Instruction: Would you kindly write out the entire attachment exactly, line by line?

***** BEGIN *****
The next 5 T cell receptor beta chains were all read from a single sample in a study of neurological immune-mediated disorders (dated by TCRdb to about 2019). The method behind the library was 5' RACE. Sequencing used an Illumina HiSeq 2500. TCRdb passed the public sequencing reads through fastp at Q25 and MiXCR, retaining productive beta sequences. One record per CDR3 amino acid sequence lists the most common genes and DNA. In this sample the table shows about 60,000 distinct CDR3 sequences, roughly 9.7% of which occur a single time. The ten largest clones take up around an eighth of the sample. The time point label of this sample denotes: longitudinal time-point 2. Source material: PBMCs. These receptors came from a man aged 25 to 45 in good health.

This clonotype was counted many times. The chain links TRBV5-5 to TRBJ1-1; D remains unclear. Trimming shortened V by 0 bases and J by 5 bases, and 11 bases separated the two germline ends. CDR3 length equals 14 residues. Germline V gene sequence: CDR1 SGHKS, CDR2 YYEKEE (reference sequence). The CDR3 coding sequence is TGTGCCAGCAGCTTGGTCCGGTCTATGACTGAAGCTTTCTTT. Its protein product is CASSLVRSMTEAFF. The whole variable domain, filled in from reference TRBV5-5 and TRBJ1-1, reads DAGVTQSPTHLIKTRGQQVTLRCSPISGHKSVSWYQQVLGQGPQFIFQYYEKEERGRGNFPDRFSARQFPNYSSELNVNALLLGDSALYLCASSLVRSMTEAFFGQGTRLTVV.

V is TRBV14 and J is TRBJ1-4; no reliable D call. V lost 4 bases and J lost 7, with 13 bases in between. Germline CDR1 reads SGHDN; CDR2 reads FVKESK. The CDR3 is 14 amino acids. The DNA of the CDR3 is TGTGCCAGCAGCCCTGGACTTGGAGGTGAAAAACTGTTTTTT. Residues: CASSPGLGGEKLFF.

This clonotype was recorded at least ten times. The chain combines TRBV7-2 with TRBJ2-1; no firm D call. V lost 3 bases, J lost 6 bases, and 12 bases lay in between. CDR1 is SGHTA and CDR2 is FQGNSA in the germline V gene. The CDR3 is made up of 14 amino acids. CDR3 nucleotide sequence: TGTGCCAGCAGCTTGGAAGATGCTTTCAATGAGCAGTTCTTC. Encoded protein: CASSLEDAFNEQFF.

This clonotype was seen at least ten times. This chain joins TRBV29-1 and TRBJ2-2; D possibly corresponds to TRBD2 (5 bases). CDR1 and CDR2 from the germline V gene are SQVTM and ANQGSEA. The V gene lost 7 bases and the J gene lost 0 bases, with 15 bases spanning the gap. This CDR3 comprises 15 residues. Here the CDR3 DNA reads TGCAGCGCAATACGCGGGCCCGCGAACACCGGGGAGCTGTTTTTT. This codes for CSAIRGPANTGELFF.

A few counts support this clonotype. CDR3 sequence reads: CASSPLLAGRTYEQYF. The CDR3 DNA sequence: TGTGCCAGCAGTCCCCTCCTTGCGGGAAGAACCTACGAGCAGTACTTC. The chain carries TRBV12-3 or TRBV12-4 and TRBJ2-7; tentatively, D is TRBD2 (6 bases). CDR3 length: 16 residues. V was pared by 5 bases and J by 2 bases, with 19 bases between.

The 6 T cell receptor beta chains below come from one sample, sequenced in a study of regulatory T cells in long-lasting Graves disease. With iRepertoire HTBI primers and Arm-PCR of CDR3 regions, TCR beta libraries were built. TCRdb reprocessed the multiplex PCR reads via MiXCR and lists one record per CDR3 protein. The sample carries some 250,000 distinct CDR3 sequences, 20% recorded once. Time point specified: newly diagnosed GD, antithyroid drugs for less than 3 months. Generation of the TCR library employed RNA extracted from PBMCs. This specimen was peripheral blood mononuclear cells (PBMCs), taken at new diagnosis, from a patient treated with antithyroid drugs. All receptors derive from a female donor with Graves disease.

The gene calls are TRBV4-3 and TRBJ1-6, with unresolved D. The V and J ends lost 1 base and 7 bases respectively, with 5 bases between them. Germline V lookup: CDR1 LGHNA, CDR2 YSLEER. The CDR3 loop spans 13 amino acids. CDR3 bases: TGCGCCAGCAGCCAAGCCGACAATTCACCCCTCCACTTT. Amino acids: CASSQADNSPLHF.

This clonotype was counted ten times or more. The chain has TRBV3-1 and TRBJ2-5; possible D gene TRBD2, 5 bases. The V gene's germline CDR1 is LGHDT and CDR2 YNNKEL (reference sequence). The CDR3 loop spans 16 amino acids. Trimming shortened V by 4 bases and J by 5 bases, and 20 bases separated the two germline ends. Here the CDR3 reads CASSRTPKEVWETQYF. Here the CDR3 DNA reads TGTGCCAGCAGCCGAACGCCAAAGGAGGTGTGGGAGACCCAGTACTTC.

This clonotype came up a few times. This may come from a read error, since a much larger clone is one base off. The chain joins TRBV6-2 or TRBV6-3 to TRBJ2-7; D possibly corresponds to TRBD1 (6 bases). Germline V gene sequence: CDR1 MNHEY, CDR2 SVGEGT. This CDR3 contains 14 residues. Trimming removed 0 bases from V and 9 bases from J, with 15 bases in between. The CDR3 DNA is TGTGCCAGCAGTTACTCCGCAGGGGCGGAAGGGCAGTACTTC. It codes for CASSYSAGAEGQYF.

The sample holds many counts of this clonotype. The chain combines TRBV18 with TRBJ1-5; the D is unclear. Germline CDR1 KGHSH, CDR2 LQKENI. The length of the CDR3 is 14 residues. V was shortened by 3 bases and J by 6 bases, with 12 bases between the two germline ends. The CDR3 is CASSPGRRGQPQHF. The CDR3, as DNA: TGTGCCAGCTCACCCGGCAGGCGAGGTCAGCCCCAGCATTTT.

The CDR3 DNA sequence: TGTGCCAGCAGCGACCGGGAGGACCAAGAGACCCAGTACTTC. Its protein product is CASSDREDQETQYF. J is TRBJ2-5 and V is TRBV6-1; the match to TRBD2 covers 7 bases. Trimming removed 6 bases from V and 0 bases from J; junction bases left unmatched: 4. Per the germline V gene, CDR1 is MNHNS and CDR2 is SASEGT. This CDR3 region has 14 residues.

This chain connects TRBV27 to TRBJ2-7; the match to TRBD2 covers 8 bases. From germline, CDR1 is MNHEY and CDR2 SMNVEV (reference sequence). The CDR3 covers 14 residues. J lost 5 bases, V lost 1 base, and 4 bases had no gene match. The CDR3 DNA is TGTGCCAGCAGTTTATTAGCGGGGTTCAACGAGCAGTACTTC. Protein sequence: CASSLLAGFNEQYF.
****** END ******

The next 5 T cell receptor beta chains were all read from a single sample in a study of neurological immune-mediated disorders (dated by TCRdb to about 2019). The method behind the library was 5' RACE. Sequencing used an Illumina HiSeq 2500. TCRdb passed the public sequencing reads through fastp at Q25 and MiXCR, retaining productive beta sequences. One record per CDR3 amino acid sequence lists the most common genes and DNA. In this sample the table shows about 60,000 distinct CDR3 sequences, roughly 9.7% of which occur a single time. The ten largest clones take up around an eighth of the sample. The time point label of this sample denotes: longitudinal time-point 2. Source material: PBMCs. These receptors came from a man aged 25 to 45 in good health.

This clonotype was counted many times. The chain links TRBV5-5 to TRBJ1-1; D remains unclear. Trimming shortened V by 0 bases and J by 5 bases, and 11 bases separated the two germline ends. CDR3 length equals 14 residues. Germline V gene sequence: CDR1 SGHKS, CDR2 YYEKEE (reference sequence). The CDR3 coding sequence is TGTGCCAGCAGCTTGGTCCGGTCTATGACTGAAGCTTTCTTT. Its protein product is CASSLVRSMTEAFF. The whole variable domain, filled in from reference TRBV5-5 and TRBJ1-1, reads DAGVTQSPTHLIKTRGQQVTLRCSPISGHKSVSWYQQVLGQGPQFIFQYYEKEERGRGNFPDRFSARQFPNYSSELNVNALLLGDSALYLCASSLVRSMTEAFFGQGTRLTVV.

V is TRBV14 and J is TRBJ1-4; no reliable D call. V lost 4 bases and J lost 7, with 13 bases in between. Germline CDR1 reads SGHDN; CDR2 reads FVKESK. The CDR3 is 14 amino acids. The DNA of the CDR3 is TGTGCCAGCAGCCCTGGACTTGGAGGTGAAAAACTGTTTTTT. Residues: CASSPGLGGEKLFF.

This clonotype was recorded at least ten times. The chain combines TRBV7-2 with TRBJ2-1; no firm D call. V lost 3 bases, J lost 6 bases, and 12 bases lay in between. CDR1 is SGHTA and CDR2 is FQGNSA in the germline V gene. The CDR3 is made up of 14 amino acids. CDR3 nucleotide sequence: TGTGCCAGCAGCTTGGAAGATGCTTTCAATGAGCAGTTCTTC. Encoded protein: CASSLEDAFNEQFF.

This clonotype was seen at least ten times. This chain joins TRBV29-1 and TRBJ2-2; D possibly corresponds to TRBD2 (5 bases). CDR1 and CDR2 from the germline V gene are SQVTM and ANQGSEA. The V gene lost 7 bases and the J gene lost 0 bases, with 15 bases spanning the gap. This CDR3 comprises 15 residues. Here the CDR3 DNA reads TGCAGCGCAATACGCGGGCCCGCGAACACCGGGGAGCTGTTTTTT. This codes for CSAIRGPANTGELFF.

A few counts support this clonotype. CDR3 sequence reads: CASSPLLAGRTYEQYF. The CDR3 DNA sequence: TGTGCCAGCAGTCCCCTCCTTGCGGGAAGAACCTACGAGCAGTACTTC. The chain carries TRBV12-3 or TRBV12-4 and TRBJ2-7; tentatively, D is TRBD2 (6 bases). CDR3 length: 16 residues. V was pared by 5 bases and J by 2 bases, with 19 bases between.

The 6 T cell receptor beta chains below come from one sample, sequenced in a study of regulatory T cells in long-lasting Graves disease. With iRepertoire HTBI primers and Arm-PCR of CDR3 regions, TCR beta libraries were built. TCRdb reprocessed the multiplex PCR reads via MiXCR and lists one record per CDR3 protein. The sample carries some 250,000 distinct CDR3 sequences, 20% recorded once. Time point specified: newly diagnosed GD, antithyroid drugs for less than 3 months. Generation of the TCR library employed RNA extracted from PBMCs. This specimen was peripheral blood mononuclear cells (PBMCs), taken at new diagnosis, from a patient treated with antithyroid drugs. All receptors derive from a female donor with Graves disease.

The gene calls are TRBV4-3 and TRBJ1-6, with unresolved D. The V and J ends lost 1 base and 7 bases respectively, with 5 bases between them. Germline V lookup: CDR1 LGHNA, CDR2 YSLEER. The CDR3 loop spans 13 amino acids. CDR3 bases: TGCGCCAGCAGCCAAGCCGACAATTCACCCCTCCACTTT. Amino acids: CASSQADNSPLHF.

This clonotype was counted ten times or more. The chain has TRBV3-1 and TRBJ2-5; possible D gene TRBD2, 5 bases. The V gene's germline CDR1 is LGHDT and CDR2 YNNKEL (reference sequence). The CDR3 loop spans 16 amino acids. Trimming shortened V by 4 bases and J by 5 bases, and 20 bases separated the two germline ends. Here the CDR3 reads CASSRTPKEVWETQYF. Here the CDR3 DNA reads TGTGCCAGCAGCCGAACGCCAAAGGAGGTGTGGGAGACCCAGTACTTC.

This clonotype came up a few times. This may come from a read error, since a much larger clone is one base off. The chain joins TRBV6-2 or TRBV6-3 to TRBJ2-7; D possibly corresponds to TRBD1 (6 bases). Germline V gene sequence: CDR1 MNHEY, CDR2 SVGEGT. This CDR3 contains 14 residues. Trimming removed 0 bases from V and 9 bases from J, with 15 bases in between. The CDR3 DNA is TGTGCCAGCAGTTACTCCGCAGGGGCGGAAGGGCAGTACTTC. It codes for CASSYSAGAEGQYF.

The sample holds many counts of this clonotype. The chain combines TRBV18 with TRBJ1-5; the D is unclear. Germline CDR1 KGHSH, CDR2 LQKENI. The length of the CDR3 is 14 residues. V was shortened by 3 bases and J by 6 bases, with 12 bases between the two germline ends. The CDR3 is CASSPGRRGQPQHF. The CDR3, as DNA: TGTGCCAGCTCACCCGGCAGGCGAGGTCAGCCCCAGCATTTT.

The CDR3 DNA sequence: TGTGCCAGCAGCGACCGGGAGGACCAAGAGACCCAGTACTTC. Its protein product is CASSDREDQETQYF. J is TRBJ2-5 and V is TRBV6-1; the match to TRBD2 covers 7 bases. Trimming removed 6 bases from V and 0 bases from J; junction bases left unmatched: 4. Per the germline V gene, CDR1 is MNHNS and CDR2 is SASEGT. This CDR3 region has 14 residues.

This chain connects TRBV27 to TRBJ2-7; the match to TRBD2 covers 8 bases. From germline, CDR1 is MNHEY and CDR2 SMNVEV (reference sequence). The CDR3 covers 14 residues. J lost 5 bases, V lost 1 base, and 4 bases had no gene match. The CDR3 DNA is TGTGCCAGCAGTTTATTAGCGGGGTTCAACGAGCAGTACTTC. Protein sequence: CASSLLAGFNEQYF.